Can you speak to the need for the involvement of clinical informaticists, with regard to the workflow modification?
I couldn’t agree more regarding how much they’re needed. And when we meet with clients, we find we do need a clinical analyst at the table, because they do know both sides of the house, and they can interpret and can provide that bridge. We need the physicians and nurses at the table, and we need finance at the table as well, to understand the significance of all of this. And in terms of meaningful use, many are after that finish line just to collect the dollars; and it’s a mistake if that’s the only goal.
The whole point is, this is not a checklist, right? Would you agree that it is very important to take a broad, strategic view of this process?
Yes, I would agree, those who are implementing meaningful use in the true spirit of the rules, are doing the best. This is a regulatory mandate with a purpose. If you’re moving forward in the spirit in which it was intended, you’ll do the best.
What are the biggest mistakes that CIOs are making right now, in your view?
Not implementing things in the spirit of the rule, and taking shortcuts in order to quickly get to the money. You need to reorganize workflow not only to get the data flows you need, but also to take the opportunity to redefine and redesign processes for improved patient care. The other mistake that’s being made is over-reliance on the vendors. And that gets back to, maybe, a lack of understanding of the requirements, and looking in a short-sighted way at the MU requirements. Providers need to not totally rely on vendors.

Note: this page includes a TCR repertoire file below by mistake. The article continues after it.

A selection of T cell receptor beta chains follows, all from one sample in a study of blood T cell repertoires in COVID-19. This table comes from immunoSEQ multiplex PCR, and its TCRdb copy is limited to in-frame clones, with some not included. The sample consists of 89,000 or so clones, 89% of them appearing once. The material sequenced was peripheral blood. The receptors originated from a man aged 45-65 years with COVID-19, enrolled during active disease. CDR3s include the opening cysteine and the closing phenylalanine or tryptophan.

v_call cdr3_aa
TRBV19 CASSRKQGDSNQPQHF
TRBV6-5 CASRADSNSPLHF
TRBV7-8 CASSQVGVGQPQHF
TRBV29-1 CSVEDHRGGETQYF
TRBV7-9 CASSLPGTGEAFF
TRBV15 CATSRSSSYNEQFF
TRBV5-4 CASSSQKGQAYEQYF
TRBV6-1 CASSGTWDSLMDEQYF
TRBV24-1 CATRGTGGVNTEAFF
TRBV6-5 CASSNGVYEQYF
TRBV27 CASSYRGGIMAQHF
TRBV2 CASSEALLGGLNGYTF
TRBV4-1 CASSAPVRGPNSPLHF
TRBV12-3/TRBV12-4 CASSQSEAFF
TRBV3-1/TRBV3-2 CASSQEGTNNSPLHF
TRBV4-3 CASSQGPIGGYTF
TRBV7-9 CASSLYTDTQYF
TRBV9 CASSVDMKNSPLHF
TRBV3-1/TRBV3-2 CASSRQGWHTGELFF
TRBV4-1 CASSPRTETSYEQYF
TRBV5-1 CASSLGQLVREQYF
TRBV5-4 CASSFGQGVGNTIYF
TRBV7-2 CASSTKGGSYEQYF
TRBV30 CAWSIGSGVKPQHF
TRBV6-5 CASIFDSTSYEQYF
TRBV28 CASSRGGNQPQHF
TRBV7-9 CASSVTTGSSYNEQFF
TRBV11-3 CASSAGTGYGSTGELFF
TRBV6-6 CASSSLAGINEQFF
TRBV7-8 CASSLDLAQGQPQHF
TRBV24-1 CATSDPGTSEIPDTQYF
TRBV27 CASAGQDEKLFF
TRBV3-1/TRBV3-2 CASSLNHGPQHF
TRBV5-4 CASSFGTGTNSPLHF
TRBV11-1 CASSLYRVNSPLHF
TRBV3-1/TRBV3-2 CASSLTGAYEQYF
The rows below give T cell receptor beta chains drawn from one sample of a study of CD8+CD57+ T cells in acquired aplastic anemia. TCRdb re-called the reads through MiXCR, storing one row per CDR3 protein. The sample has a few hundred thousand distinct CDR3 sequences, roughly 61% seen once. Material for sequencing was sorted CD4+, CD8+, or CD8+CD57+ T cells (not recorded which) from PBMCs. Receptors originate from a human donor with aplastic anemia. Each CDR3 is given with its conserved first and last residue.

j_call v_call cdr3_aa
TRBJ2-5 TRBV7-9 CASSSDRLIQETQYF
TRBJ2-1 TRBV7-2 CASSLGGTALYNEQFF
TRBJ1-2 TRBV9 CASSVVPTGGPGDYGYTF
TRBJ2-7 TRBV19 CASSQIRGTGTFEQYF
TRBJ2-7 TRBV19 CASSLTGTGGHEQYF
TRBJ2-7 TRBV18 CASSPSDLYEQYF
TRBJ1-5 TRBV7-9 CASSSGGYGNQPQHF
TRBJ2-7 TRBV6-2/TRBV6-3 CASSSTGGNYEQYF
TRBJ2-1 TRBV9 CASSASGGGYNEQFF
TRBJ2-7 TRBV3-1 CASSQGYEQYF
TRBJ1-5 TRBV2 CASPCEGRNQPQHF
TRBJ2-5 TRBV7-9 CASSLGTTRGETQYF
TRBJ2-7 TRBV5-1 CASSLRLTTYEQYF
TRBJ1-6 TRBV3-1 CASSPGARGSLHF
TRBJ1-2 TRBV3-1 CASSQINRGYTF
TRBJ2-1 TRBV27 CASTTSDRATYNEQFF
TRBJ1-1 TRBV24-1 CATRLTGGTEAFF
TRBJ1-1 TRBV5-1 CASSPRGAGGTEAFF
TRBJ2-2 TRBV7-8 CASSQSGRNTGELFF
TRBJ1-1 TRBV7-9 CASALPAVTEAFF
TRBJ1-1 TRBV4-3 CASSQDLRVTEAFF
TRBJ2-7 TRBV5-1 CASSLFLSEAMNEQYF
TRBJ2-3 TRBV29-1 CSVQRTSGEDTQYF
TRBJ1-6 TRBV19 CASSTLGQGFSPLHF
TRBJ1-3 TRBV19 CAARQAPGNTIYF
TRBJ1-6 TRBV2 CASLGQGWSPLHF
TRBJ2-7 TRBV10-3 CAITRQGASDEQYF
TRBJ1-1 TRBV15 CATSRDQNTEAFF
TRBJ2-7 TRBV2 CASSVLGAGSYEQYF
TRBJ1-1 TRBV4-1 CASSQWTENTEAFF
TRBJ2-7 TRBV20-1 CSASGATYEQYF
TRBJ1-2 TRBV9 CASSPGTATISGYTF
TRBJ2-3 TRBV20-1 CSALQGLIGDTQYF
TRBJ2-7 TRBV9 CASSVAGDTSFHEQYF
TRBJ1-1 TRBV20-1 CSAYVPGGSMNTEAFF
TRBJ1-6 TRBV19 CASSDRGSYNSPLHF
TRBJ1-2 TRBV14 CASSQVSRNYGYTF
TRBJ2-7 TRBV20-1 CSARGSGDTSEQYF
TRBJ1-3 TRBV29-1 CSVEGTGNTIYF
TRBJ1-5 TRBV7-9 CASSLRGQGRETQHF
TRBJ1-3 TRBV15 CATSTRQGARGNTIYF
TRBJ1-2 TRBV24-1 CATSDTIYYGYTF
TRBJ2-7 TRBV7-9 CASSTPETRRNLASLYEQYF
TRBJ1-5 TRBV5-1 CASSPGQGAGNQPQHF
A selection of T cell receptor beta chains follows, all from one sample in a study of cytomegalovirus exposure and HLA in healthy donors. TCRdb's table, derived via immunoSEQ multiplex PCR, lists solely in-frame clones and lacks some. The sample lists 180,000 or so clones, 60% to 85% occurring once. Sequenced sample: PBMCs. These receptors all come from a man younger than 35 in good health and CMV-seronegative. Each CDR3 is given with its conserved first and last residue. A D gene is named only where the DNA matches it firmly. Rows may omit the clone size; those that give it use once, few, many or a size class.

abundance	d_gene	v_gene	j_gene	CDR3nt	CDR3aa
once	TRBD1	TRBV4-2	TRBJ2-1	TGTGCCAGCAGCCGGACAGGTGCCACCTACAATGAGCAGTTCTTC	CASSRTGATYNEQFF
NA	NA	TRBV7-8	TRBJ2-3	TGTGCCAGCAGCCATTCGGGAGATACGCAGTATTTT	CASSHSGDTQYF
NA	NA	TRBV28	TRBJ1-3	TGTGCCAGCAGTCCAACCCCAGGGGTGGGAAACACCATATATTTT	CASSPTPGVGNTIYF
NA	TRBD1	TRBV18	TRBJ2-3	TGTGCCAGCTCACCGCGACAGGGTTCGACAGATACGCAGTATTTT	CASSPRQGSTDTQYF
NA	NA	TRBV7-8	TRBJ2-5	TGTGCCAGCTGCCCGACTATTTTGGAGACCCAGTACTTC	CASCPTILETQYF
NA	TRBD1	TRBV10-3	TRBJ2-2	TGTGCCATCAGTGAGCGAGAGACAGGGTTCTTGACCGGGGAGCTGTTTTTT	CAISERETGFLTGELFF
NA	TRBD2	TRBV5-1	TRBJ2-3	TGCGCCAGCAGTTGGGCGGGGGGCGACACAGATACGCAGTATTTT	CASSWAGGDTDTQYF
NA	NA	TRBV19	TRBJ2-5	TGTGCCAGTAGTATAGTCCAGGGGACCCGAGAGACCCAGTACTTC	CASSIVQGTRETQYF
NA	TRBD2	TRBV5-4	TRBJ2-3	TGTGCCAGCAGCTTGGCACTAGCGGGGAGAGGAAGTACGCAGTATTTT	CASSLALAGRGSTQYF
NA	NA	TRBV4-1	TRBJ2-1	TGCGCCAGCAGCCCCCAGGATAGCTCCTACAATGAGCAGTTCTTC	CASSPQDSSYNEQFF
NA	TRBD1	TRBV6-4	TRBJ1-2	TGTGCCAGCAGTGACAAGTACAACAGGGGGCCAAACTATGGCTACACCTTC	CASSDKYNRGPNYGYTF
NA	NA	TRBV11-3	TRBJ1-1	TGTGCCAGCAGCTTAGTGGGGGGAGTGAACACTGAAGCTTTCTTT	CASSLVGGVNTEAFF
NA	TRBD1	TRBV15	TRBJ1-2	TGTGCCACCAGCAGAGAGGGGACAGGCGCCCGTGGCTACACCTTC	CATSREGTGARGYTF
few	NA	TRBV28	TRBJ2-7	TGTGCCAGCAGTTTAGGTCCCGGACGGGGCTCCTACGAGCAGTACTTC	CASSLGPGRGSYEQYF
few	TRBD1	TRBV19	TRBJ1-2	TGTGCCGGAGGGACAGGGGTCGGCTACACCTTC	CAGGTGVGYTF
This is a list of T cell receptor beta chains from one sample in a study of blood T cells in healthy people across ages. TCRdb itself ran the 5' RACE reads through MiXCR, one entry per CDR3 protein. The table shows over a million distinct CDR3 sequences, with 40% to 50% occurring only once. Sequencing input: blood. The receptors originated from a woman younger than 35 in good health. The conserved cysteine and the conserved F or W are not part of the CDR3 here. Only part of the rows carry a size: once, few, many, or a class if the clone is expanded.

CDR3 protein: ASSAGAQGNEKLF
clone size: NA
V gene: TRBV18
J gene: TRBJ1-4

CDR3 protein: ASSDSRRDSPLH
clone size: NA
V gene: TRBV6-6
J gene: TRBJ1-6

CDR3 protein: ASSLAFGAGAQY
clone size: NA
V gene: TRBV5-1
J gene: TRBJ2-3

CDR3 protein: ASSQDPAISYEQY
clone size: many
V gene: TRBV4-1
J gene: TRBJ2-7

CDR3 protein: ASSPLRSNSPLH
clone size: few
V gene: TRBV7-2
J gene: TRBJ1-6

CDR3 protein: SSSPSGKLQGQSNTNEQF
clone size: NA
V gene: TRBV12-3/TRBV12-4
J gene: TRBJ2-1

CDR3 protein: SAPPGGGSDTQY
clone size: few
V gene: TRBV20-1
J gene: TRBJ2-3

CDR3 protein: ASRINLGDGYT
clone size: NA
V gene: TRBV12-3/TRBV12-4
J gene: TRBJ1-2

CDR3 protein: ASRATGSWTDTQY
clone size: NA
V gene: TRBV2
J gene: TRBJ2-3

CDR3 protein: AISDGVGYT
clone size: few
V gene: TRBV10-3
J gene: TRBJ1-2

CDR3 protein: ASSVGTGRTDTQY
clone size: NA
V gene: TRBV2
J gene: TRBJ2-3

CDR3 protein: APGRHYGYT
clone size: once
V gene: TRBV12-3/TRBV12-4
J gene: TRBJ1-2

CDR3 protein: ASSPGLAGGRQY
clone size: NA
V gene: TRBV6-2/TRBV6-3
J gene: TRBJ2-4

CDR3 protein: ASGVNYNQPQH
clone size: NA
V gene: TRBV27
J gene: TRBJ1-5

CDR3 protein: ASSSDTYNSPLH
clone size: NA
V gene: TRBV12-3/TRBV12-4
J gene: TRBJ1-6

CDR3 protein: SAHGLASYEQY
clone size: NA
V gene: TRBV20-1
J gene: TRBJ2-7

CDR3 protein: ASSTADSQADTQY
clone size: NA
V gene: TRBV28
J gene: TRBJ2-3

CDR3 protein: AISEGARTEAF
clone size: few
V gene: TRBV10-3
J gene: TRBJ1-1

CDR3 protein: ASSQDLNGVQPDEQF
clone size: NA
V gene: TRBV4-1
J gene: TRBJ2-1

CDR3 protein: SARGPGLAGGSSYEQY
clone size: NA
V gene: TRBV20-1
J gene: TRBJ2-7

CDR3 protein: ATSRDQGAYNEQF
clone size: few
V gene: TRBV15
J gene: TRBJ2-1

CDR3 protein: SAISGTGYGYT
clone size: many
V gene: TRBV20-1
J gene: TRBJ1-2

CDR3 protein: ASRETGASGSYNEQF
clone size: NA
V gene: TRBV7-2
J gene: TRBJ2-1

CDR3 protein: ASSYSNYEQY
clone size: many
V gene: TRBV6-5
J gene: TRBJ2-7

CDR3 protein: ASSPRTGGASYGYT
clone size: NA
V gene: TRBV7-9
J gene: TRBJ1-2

Were you surprised at all by the results of the survey?
Honestly, no; I think the results of the survey were pretty consistent with the kinds of conversations we’ve been having with our clients.
Do you have any explicit advice for the next year or two for CIOs and other IT healthcare IT leaders?
Overall, as they continue to install their EHR systems and move forward on meaningful use, it’s the need to implement those EHRs in a way that’s sustainable over the long haul, and that’s able to accommodate the requirements coming up in stages 2 and 3, and ultimately, to do it in a way that’s consistent with the spirit of the rule.
And it’s important to create synergies with other mandates, such as ICD-10; so if they’re building out smart order sets, for example, getting the data and information necessary not just to meet the meaningful use requirements, but also move forward on the transition to ICD-10. It’s also important to develop the needed data warehouses and clinical analytics—having that ability to look at this holistically, and also provide the training and the change management approaches to be successful over the long term. You also need to support the development of new care models under healthcare transformation—whether healthcare reform stands or falls, because the business community understands that our healthcare system is not sustainable.
We’re seeing the development of emerging new care models. And core to that will be the development of data analytics and technology to help drive the business, including real-time access to information to make real-time change to the quality and cost of care at the same time.